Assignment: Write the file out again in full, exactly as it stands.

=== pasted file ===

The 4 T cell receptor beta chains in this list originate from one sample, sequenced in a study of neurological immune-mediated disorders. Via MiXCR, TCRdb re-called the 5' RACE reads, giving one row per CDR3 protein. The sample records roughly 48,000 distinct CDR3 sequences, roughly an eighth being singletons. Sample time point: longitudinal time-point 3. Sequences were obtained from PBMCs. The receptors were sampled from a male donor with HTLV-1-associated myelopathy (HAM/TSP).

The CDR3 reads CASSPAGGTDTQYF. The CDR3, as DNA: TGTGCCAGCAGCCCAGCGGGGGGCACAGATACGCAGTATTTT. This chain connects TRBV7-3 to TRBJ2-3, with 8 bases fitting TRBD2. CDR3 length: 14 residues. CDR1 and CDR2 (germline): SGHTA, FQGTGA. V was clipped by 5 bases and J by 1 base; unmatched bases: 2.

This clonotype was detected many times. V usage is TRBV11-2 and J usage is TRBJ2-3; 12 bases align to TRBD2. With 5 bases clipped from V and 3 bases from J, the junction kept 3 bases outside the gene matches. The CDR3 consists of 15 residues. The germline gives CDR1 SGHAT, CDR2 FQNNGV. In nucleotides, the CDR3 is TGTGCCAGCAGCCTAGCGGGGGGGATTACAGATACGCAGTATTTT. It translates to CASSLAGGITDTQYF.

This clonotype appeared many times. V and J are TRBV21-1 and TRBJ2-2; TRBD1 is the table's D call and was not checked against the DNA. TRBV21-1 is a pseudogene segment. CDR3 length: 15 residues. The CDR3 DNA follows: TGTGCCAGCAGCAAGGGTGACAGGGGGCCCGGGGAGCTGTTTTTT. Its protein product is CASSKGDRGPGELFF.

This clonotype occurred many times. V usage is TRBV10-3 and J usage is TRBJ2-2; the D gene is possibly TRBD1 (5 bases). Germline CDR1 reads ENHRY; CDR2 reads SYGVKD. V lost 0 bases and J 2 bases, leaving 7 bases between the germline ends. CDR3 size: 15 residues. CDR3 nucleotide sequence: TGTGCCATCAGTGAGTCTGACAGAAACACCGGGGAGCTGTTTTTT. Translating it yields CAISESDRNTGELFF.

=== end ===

The 4 T cell receptor beta chains in this list originate from one sample, sequenced in a study of neurological immune-mediated disorders. Via MiXCR, TCRdb re-called the 5' RACE reads, giving one row per CDR3 protein. The sample records roughly 48,000 distinct CDR3 sequences, roughly an eighth being singletons. Sample time point: longitudinal time-point 3. Sequences were obtained from PBMCs. The receptors were sampled from a male donor with HTLV-1-associated myelopathy (HAM/TSP).

The CDR3 reads CASSPAGGTDTQYF. The CDR3, as DNA: TGTGCCAGCAGCCCAGCGGGGGGCACAGATACGCAGTATTTT. This chain connects TRBV7-3 to TRBJ2-3, with 8 bases fitting TRBD2. CDR3 length: 14 residues. CDR1 and CDR2 (germline): SGHTA, FQGTGA. V was clipped by 5 bases and J by 1 base; unmatched bases: 2.

This clonotype was detected many times. V usage is TRBV11-2 and J usage is TRBJ2-3; 12 bases align to TRBD2. With 5 bases clipped from V and 3 bases from J, the junction kept 3 bases outside the gene matches. The CDR3 consists of 15 residues. The germline gives CDR1 SGHAT, CDR2 FQNNGV. In nucleotides, the CDR3 is TGTGCCAGCAGCCTAGCGGGGGGGATTACAGATACGCAGTATTTT. It translates to CASSLAGGITDTQYF.

This clonotype appeared many times. V and J are TRBV21-1 and TRBJ2-2; TRBD1 is the table's D call and was not checked against the DNA. TRBV21-1 is a pseudogene segment. CDR3 length: 15 residues. The CDR3 DNA follows: TGTGCCAGCAGCAAGGGTGACAGGGGGCCCGGGGAGCTGTTTTTT. Its protein product is CASSKGDRGPGELFF.

This clonotype occurred many times. V usage is TRBV10-3 and J usage is TRBJ2-2; the D gene is possibly TRBD1 (5 bases). Germline CDR1 reads ENHRY; CDR2 reads SYGVKD. V lost 0 bases and J 2 bases, leaving 7 bases between the germline ends. CDR3 size: 15 residues. CDR3 nucleotide sequence: TGTGCCATCAGTGAGTCTGACAGAAACACCGGGGAGCTGTTTTTT. Translating it yields CAISESDRNTGELFF.